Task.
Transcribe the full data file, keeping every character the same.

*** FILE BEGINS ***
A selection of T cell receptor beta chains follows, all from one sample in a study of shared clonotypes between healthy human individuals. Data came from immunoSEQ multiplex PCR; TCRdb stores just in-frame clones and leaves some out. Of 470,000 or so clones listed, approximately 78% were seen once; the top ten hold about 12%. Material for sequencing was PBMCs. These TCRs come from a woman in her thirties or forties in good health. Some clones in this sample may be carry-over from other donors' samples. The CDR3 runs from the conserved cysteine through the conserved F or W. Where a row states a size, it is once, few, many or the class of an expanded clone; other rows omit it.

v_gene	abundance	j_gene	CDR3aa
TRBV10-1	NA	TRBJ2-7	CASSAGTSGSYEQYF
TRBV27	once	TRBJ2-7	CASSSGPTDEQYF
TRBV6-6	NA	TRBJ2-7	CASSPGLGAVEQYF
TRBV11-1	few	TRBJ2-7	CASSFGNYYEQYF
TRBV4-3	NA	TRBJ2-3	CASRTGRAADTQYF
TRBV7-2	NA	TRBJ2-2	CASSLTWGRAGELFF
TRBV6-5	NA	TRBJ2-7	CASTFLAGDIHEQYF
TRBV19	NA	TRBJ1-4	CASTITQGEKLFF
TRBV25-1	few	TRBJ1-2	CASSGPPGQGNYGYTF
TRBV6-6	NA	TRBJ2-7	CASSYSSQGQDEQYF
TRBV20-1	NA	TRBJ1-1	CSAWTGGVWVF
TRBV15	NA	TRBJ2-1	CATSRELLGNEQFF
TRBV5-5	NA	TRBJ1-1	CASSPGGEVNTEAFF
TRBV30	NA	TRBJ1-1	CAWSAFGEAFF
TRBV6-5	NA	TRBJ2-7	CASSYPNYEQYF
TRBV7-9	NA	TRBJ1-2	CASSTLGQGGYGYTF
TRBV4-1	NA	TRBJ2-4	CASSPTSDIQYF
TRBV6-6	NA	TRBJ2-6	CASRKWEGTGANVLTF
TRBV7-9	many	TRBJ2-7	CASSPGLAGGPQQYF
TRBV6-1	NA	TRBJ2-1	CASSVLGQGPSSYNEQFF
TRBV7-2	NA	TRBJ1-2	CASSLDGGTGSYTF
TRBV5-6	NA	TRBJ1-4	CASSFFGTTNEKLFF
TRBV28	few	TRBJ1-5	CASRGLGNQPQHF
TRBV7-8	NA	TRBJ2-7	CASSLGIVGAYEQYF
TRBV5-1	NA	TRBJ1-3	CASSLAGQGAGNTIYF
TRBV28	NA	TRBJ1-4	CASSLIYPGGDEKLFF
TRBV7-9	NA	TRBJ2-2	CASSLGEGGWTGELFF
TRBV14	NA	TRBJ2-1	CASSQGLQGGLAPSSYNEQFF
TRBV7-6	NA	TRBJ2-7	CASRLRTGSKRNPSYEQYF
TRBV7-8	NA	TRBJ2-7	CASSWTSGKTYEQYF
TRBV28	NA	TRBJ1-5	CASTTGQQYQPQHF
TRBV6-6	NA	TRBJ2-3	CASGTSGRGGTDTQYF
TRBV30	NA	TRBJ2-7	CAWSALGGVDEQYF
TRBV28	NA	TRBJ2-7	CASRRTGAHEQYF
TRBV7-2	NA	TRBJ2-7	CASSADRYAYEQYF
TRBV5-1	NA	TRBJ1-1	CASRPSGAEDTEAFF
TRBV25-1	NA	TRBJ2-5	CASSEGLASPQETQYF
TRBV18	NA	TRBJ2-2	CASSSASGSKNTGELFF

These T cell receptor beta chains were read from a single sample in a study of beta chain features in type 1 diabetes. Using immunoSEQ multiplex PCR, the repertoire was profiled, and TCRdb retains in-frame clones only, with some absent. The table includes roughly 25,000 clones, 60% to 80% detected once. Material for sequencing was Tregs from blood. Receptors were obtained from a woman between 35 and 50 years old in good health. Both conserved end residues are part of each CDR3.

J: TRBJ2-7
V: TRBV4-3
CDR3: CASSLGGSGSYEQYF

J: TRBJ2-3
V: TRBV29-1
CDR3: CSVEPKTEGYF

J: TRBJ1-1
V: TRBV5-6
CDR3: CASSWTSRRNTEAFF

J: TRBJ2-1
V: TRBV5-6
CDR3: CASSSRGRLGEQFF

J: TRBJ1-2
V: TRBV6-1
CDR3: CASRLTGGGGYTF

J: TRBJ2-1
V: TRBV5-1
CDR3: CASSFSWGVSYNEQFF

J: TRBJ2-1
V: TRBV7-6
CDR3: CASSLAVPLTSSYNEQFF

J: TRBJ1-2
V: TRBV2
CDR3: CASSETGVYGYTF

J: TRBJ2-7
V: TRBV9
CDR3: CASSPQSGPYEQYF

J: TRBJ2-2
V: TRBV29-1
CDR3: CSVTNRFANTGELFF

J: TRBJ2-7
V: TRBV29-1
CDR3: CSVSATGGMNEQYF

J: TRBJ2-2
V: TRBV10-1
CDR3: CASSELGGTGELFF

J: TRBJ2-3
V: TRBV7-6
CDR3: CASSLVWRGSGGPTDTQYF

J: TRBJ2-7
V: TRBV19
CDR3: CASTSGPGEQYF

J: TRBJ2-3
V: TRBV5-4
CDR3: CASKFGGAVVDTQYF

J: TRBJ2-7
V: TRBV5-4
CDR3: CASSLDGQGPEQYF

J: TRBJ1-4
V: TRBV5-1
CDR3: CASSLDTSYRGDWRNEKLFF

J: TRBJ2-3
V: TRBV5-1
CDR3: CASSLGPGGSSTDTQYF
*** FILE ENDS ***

A selection of T cell receptor beta chains follows, all from one sample in a study of shared clonotypes between healthy human individuals. Data came from immunoSEQ multiplex PCR; TCRdb stores just in-frame clones and leaves some out. Of 470,000 or so clones listed, approximately 78% were seen once; the top ten hold about 12%. Material for sequencing was PBMCs. These TCRs come from a woman in her thirties or forties in good health. Some clones in this sample may be carry-over from other donors' samples. The CDR3 runs from the conserved cysteine through the conserved F or W. Where a row states a size, it is once, few, many or the class of an expanded clone; other rows omit it.

v_gene	abundance	j_gene	CDR3aa
TRBV10-1	NA	TRBJ2-7	CASSAGTSGSYEQYF
TRBV27	once	TRBJ2-7	CASSSGPTDEQYF
TRBV6-6	NA	TRBJ2-7	CASSPGLGAVEQYF
TRBV11-1	few	TRBJ2-7	CASSFGNYYEQYF
TRBV4-3	NA	TRBJ2-3	CASRTGRAADTQYF
TRBV7-2	NA	TRBJ2-2	CASSLTWGRAGELFF
TRBV6-5	NA	TRBJ2-7	CASTFLAGDIHEQYF
TRBV19	NA	TRBJ1-4	CASTITQGEKLFF
TRBV25-1	few	TRBJ1-2	CASSGPPGQGNYGYTF
TRBV6-6	NA	TRBJ2-7	CASSYSSQGQDEQYF
TRBV20-1	NA	TRBJ1-1	CSAWTGGVWVF
TRBV15	NA	TRBJ2-1	CATSRELLGNEQFF
TRBV5-5	NA	TRBJ1-1	CASSPGGEVNTEAFF
TRBV30	NA	TRBJ1-1	CAWSAFGEAFF
TRBV6-5	NA	TRBJ2-7	CASSYPNYEQYF
TRBV7-9	NA	TRBJ1-2	CASSTLGQGGYGYTF
TRBV4-1	NA	TRBJ2-4	CASSPTSDIQYF
TRBV6-6	NA	TRBJ2-6	CASRKWEGTGANVLTF
TRBV7-9	many	TRBJ2-7	CASSPGLAGGPQQYF
TRBV6-1	NA	TRBJ2-1	CASSVLGQGPSSYNEQFF
TRBV7-2	NA	TRBJ1-2	CASSLDGGTGSYTF
TRBV5-6	NA	TRBJ1-4	CASSFFGTTNEKLFF
TRBV28	few	TRBJ1-5	CASRGLGNQPQHF
TRBV7-8	NA	TRBJ2-7	CASSLGIVGAYEQYF
TRBV5-1	NA	TRBJ1-3	CASSLAGQGAGNTIYF
TRBV28	NA	TRBJ1-4	CASSLIYPGGDEKLFF
TRBV7-9	NA	TRBJ2-2	CASSLGEGGWTGELFF
TRBV14	NA	TRBJ2-1	CASSQGLQGGLAPSSYNEQFF
TRBV7-6	NA	TRBJ2-7	CASRLRTGSKRNPSYEQYF
TRBV7-8	NA	TRBJ2-7	CASSWTSGKTYEQYF
TRBV28	NA	TRBJ1-5	CASTTGQQYQPQHF
TRBV6-6	NA	TRBJ2-3	CASGTSGRGGTDTQYF
TRBV30	NA	TRBJ2-7	CAWSALGGVDEQYF
TRBV28	NA	TRBJ2-7	CASRRTGAHEQYF
TRBV7-2	NA	TRBJ2-7	CASSADRYAYEQYF
TRBV5-1	NA	TRBJ1-1	CASRPSGAEDTEAFF
TRBV25-1	NA	TRBJ2-5	CASSEGLASPQETQYF
TRBV18	NA	TRBJ2-2	CASSSASGSKNTGELFF

These T cell receptor beta chains were read from a single sample in a study of beta chain features in type 1 diabetes. Using immunoSEQ multiplex PCR, the repertoire was profiled, and TCRdb retains in-frame clones only, with some absent. The table includes roughly 25,000 clones, 60% to 80% detected once. Material for sequencing was Tregs from blood. Receptors were obtained from a woman between 35 and 50 years old in good health. Both conserved end residues are part of each CDR3.

J: TRBJ2-7
V: TRBV4-3
CDR3: CASSLGGSGSYEQYF

J: TRBJ2-3
V: TRBV29-1
CDR3: CSVEPKTEGYF

J: TRBJ1-1
V: TRBV5-6
CDR3: CASSWTSRRNTEAFF

J: TRBJ2-1
V: TRBV5-6
CDR3: CASSSRGRLGEQFF

J: TRBJ1-2
V: TRBV6-1
CDR3: CASRLTGGGGYTF

J: TRBJ2-1
V: TRBV5-1
CDR3: CASSFSWGVSYNEQFF

J: TRBJ2-1
V: TRBV7-6
CDR3: CASSLAVPLTSSYNEQFF

J: TRBJ1-2
V: TRBV2
CDR3: CASSETGVYGYTF

J: TRBJ2-7
V: TRBV9
CDR3: CASSPQSGPYEQYF

J: TRBJ2-2
V: TRBV29-1
CDR3: CSVTNRFANTGELFF

J: TRBJ2-7
V: TRBV29-1
CDR3: CSVSATGGMNEQYF

J: TRBJ2-2
V: TRBV10-1
CDR3: CASSELGGTGELFF

J: TRBJ2-3
V: TRBV7-6
CDR3: CASSLVWRGSGGPTDTQYF

J: TRBJ2-7
V: TRBV19
CDR3: CASTSGPGEQYF

J: TRBJ2-3
V: TRBV5-4
CDR3: CASKFGGAVVDTQYF

J: TRBJ2-7
V: TRBV5-4
CDR3: CASSLDGQGPEQYF

J: TRBJ1-4
V: TRBV5-1
CDR3: CASSLDTSYRGDWRNEKLFF

J: TRBJ2-3
V: TRBV5-1
CDR3: CASSLGPGGSSTDTQYF